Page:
Fuzzy temporal association rules: combining temporal and quantitative data to increase rule expressiveness
Version of Record online: 23 DEC 2013
© 2013 John Wiley & Sons, Ltd.
Wiley Interdisciplinary Reviews: Data Mining and Knowledge Discovery
Volume 4, Issue 1, pages 64–70, January/February 2014
How to Cite
Cariñena, P. (2014), Fuzzy temporal association rules: combining temporal and quantitative data to increase rule expressiveness. WIREs Data Mining Knowl Discov, 4: 64–70. doi: 10.1002/widm.1116
- Issue online: 23 DEC 2013
- Version of Record online: 23 DEC 2013
Data mining for association rules aims to discover interesting relationships among sets of items in a database. Very often these databases include some kind of temporal information, the most common being a temporal label indicating transaction date. Within the field of association rule mining temporal information has been used to obtain sequential association rules, periodic or cyclic association rules, calendric association rules, or event-driven association rules. The temporal component is also relevant when analyzing how association rules evolve if datasets are evaluated on different time-slices. On the other hand, in traditional association rules item attributes were usually Boolean, but many attributes in current databases are quantitative in nature. Fuzzy temporal association rules arise from the use of fuzzy sets to describe quantitative temporal and/or not temporal attributes of items in a database, and/or to introduce fuzzy temporal specifications for the rules a user is interested in; the use of fuzzy sets allows a linguistic interpretation of the rules and also provides means to handle the uncertainty present in attribute measurements. Depending on the rule pattern the final user is interested in, different methods for fuzzy temporal association rule mining can be found in the literature, with mining algorithms adapted to the rule model being used. WIREs Data Mining Knowl Discov 2014, 4:64–70. doi: 10.1002/widm.1116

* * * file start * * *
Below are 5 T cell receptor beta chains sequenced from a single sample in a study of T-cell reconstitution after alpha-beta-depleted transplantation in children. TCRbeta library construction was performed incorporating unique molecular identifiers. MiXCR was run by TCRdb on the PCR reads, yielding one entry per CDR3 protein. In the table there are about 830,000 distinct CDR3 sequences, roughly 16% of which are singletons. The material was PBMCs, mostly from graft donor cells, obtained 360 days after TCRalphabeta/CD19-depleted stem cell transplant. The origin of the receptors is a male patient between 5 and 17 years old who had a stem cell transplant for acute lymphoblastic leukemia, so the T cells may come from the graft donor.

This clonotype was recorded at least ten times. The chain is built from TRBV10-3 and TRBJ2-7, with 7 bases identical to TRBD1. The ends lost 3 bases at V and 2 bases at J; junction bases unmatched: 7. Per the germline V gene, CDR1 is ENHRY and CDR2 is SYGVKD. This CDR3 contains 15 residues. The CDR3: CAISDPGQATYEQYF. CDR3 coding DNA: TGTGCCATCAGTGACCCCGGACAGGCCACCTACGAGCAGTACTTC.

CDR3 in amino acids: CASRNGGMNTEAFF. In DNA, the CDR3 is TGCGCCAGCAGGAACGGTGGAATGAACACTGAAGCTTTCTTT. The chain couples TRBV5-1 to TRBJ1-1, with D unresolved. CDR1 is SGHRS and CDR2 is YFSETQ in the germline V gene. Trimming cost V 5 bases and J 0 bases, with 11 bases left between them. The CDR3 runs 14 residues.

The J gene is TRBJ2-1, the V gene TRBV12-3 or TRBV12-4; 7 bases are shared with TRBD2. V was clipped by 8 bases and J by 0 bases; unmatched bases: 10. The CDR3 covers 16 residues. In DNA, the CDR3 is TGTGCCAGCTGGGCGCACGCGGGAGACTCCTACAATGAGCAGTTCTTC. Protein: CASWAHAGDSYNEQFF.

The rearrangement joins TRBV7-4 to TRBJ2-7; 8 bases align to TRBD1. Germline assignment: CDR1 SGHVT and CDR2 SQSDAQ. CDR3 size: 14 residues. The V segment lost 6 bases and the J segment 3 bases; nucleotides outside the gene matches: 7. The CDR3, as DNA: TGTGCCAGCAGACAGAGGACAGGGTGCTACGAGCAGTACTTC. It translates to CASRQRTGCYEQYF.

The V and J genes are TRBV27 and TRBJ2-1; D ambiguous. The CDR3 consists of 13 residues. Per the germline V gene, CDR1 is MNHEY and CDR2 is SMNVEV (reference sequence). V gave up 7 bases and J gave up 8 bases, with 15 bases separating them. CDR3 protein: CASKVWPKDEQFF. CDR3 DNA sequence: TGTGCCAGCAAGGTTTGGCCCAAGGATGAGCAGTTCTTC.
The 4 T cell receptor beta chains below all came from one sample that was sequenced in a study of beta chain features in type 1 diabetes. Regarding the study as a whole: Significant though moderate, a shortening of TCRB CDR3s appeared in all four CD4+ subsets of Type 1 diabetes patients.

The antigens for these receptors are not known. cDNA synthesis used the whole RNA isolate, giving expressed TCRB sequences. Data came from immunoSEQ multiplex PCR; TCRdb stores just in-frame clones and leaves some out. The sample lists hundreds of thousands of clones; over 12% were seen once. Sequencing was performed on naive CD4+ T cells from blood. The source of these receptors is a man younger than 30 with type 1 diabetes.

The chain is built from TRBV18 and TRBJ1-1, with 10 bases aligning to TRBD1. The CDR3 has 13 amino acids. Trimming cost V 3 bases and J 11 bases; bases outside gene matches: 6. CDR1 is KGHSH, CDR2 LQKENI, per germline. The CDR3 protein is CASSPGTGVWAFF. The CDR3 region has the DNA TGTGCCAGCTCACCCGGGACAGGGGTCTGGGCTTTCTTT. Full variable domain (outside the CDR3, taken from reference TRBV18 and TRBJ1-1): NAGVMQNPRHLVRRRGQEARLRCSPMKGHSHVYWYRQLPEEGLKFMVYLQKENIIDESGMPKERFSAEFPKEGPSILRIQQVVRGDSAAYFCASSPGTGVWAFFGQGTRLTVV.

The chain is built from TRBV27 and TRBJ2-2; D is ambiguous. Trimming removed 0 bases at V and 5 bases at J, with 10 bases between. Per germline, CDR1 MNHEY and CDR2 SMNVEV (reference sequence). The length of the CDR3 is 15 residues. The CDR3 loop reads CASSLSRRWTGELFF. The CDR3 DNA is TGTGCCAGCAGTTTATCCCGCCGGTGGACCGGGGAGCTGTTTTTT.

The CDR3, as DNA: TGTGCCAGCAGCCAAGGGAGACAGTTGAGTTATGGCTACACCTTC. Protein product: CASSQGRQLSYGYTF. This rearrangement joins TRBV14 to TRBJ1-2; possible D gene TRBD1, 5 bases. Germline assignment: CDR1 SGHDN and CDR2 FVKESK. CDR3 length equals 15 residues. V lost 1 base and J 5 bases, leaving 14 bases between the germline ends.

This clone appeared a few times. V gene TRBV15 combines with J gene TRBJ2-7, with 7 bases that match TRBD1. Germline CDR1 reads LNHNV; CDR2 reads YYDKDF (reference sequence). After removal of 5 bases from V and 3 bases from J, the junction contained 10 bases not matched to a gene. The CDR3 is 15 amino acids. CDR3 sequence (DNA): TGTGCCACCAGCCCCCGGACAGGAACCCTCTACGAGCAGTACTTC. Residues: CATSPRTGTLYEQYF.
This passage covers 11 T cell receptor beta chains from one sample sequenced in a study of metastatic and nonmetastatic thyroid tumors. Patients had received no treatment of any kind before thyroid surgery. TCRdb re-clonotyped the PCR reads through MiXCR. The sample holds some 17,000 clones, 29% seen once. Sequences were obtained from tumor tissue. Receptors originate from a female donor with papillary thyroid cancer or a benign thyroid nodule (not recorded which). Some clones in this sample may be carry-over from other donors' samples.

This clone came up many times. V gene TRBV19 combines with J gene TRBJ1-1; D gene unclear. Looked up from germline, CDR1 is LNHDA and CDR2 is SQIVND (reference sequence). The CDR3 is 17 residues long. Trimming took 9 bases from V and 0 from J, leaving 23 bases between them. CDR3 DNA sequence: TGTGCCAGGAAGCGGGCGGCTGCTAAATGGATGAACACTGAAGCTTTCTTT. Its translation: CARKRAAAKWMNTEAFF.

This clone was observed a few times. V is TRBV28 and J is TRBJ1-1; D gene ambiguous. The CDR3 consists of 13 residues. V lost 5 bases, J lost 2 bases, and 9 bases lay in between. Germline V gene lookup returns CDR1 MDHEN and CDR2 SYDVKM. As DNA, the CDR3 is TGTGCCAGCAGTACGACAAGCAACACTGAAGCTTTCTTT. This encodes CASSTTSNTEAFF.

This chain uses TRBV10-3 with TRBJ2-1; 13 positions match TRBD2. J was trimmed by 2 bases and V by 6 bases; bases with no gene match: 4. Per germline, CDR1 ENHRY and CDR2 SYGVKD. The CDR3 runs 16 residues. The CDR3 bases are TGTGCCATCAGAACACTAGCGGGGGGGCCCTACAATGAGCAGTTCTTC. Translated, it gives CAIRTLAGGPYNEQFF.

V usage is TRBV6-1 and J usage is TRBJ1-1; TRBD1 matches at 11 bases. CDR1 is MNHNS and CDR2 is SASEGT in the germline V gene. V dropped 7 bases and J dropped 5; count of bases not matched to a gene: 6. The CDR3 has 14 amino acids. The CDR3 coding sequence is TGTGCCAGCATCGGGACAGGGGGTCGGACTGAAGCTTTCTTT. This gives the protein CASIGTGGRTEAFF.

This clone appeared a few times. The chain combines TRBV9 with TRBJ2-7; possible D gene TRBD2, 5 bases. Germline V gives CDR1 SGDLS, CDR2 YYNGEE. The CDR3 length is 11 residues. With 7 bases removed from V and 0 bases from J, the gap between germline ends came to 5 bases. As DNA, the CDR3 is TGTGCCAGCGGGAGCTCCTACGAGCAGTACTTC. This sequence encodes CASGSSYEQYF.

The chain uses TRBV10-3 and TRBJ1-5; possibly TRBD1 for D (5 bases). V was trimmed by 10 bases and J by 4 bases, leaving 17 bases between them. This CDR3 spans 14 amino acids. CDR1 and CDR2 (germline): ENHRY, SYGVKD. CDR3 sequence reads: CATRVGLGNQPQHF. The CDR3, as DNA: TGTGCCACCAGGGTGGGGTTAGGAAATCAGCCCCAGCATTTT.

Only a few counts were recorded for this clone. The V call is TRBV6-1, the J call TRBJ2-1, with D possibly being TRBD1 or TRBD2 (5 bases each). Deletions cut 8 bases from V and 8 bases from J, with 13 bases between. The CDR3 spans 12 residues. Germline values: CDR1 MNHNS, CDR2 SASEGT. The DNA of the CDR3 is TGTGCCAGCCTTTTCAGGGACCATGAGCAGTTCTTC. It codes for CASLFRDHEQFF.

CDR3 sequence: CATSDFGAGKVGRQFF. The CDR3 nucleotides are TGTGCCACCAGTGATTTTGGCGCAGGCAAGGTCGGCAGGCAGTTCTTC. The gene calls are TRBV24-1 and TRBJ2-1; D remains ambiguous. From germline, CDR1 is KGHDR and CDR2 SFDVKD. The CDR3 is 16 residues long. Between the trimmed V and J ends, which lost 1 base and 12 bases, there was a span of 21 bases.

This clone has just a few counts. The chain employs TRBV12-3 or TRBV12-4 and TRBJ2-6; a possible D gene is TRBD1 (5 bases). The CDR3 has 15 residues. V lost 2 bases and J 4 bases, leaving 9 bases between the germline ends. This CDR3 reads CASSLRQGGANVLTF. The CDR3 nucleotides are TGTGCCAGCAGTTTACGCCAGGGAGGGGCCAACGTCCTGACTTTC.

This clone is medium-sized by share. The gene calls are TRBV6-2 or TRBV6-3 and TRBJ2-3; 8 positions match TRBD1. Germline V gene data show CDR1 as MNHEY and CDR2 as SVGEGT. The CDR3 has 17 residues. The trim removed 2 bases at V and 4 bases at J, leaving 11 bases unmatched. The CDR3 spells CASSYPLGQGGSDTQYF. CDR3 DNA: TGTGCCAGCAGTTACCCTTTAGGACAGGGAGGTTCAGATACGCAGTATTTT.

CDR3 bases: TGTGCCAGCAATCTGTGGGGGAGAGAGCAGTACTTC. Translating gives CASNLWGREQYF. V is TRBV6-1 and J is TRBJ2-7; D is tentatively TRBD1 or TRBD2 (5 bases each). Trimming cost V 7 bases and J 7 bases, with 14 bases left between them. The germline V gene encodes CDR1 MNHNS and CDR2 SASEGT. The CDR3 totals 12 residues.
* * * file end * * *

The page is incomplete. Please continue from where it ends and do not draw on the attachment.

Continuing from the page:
Conflict of interest: The authors have declared no conflicts of interest for this article.
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